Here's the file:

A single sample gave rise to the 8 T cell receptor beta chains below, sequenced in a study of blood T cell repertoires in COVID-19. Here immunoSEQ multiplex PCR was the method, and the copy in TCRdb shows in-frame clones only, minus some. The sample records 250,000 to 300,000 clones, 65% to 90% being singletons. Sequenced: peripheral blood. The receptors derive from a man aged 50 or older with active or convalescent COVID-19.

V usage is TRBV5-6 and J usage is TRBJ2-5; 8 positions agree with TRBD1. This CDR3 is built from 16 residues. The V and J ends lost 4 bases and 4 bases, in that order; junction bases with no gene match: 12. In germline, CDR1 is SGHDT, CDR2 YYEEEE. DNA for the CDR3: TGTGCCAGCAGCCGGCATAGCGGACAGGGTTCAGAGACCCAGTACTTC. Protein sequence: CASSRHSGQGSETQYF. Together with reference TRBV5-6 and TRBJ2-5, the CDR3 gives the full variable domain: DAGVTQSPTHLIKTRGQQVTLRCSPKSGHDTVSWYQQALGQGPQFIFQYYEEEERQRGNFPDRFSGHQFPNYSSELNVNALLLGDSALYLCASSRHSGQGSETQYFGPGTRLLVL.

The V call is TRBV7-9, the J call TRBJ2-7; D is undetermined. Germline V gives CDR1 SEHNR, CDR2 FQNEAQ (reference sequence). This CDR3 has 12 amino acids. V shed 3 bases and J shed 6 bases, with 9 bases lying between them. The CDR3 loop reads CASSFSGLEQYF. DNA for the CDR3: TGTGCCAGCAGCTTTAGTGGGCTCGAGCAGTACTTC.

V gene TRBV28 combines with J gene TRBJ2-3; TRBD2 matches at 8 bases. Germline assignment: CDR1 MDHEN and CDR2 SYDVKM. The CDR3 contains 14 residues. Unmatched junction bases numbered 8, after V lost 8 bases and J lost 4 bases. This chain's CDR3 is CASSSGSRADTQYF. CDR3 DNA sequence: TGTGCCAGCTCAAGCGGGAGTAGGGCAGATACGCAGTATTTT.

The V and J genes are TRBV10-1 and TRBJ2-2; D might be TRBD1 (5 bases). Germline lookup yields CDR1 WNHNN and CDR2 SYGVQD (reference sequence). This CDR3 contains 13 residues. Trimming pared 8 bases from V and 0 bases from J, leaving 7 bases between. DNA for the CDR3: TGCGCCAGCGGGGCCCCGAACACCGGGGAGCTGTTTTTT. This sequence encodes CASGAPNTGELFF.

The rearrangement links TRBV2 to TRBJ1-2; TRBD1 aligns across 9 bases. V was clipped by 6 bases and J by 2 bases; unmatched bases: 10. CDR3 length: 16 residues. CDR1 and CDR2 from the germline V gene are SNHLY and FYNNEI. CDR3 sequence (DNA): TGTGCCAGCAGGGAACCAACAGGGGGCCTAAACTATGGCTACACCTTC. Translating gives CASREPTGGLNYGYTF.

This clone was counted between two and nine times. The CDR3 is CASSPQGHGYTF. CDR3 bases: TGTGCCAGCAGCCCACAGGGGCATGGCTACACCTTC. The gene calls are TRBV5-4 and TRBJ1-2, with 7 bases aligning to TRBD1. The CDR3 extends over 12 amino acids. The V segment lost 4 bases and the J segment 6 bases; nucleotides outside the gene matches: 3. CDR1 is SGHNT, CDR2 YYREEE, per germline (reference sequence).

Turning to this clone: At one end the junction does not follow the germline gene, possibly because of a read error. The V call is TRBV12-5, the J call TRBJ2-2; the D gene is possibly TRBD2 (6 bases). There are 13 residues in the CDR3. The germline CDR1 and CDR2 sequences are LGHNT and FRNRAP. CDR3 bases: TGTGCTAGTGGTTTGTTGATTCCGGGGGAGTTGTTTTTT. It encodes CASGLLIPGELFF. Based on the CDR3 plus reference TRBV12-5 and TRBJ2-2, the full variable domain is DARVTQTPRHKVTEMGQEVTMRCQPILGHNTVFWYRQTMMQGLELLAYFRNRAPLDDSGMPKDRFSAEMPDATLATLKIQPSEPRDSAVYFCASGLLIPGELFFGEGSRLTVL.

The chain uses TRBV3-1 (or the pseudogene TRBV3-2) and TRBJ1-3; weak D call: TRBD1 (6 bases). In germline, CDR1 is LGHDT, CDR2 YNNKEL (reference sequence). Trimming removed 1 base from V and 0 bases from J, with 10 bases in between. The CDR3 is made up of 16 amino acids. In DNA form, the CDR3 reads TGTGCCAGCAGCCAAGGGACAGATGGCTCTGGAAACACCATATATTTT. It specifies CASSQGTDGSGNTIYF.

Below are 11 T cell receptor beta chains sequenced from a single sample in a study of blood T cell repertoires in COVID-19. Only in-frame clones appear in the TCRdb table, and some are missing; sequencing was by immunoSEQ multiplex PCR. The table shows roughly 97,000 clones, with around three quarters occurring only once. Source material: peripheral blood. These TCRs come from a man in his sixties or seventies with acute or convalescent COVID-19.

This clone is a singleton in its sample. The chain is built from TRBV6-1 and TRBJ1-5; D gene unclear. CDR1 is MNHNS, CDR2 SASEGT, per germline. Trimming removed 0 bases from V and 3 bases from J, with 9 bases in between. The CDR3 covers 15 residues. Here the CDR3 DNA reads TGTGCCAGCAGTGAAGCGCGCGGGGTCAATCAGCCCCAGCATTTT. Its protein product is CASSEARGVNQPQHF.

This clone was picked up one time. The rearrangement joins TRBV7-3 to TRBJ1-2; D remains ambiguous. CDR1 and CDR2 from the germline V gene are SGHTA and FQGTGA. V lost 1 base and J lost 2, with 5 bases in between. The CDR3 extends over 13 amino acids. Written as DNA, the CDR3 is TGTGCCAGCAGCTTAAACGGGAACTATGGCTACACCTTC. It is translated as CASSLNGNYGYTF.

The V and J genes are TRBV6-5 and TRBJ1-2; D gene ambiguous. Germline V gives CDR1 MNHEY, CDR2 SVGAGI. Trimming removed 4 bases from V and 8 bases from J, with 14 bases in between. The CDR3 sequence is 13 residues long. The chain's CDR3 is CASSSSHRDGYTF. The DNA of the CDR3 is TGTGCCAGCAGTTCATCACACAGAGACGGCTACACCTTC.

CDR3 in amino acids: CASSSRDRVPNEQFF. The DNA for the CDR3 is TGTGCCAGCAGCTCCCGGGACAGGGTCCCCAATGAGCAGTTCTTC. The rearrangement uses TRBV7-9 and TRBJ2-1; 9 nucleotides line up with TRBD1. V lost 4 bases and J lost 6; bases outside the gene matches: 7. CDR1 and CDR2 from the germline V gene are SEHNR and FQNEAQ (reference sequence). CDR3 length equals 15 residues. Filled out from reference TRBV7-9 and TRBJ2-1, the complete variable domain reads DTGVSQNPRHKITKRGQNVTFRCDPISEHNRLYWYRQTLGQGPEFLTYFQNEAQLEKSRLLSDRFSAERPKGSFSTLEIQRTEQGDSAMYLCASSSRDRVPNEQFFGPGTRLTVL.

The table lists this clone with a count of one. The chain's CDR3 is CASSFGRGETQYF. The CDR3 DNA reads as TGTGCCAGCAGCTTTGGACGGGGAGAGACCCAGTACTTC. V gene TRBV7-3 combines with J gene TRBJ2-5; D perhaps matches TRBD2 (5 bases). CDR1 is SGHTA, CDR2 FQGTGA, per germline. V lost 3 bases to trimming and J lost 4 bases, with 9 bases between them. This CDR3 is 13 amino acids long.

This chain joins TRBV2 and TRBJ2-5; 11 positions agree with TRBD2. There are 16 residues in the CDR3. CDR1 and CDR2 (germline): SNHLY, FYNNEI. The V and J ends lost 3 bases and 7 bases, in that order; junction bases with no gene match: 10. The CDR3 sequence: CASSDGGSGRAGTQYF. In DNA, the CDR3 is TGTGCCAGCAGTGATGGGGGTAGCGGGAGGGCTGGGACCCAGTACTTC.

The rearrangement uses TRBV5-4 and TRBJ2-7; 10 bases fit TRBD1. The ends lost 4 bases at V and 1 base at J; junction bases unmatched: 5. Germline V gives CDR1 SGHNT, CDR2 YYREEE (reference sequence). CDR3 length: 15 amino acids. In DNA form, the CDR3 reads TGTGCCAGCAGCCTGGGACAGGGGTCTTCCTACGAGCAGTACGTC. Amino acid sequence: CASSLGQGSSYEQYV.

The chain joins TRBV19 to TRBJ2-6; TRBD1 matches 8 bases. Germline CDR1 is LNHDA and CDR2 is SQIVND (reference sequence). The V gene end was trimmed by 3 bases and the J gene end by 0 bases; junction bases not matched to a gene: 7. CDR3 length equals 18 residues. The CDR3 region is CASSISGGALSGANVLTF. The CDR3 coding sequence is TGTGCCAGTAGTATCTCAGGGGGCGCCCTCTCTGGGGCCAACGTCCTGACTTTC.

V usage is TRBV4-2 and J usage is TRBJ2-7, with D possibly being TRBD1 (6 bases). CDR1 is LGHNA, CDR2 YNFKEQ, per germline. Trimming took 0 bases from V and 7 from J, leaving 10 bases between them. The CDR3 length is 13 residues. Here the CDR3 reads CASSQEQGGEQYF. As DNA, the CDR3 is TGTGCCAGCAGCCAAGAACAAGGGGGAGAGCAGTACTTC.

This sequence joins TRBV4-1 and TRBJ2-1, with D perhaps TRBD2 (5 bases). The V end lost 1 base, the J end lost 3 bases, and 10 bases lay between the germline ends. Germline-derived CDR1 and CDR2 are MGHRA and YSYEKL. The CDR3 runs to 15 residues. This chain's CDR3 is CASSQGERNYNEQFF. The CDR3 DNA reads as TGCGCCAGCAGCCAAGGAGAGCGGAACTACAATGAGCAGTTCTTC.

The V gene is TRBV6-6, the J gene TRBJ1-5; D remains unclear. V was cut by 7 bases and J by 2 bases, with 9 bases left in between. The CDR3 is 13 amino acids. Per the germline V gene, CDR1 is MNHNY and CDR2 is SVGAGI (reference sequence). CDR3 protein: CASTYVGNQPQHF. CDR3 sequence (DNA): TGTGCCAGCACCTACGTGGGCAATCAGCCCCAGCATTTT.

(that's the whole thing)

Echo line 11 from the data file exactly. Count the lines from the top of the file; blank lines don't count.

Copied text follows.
This clone is a singleton in its sample. The chain is built from TRBV6-1 and TRBJ1-5; D gene unclear. CDR1 is MNHNS, CDR2 SASEGT, per germline. Trimming removed 0 bases from V and 3 bases from J, with 9 bases in between. The CDR3 covers 15 residues. Here the CDR3 DNA reads TGTGCCAGCAGTGAAGCGCGCGGGGTCAATCAGCCCCAGCATTTT. Its protein product is CASSEARGVNQPQHF.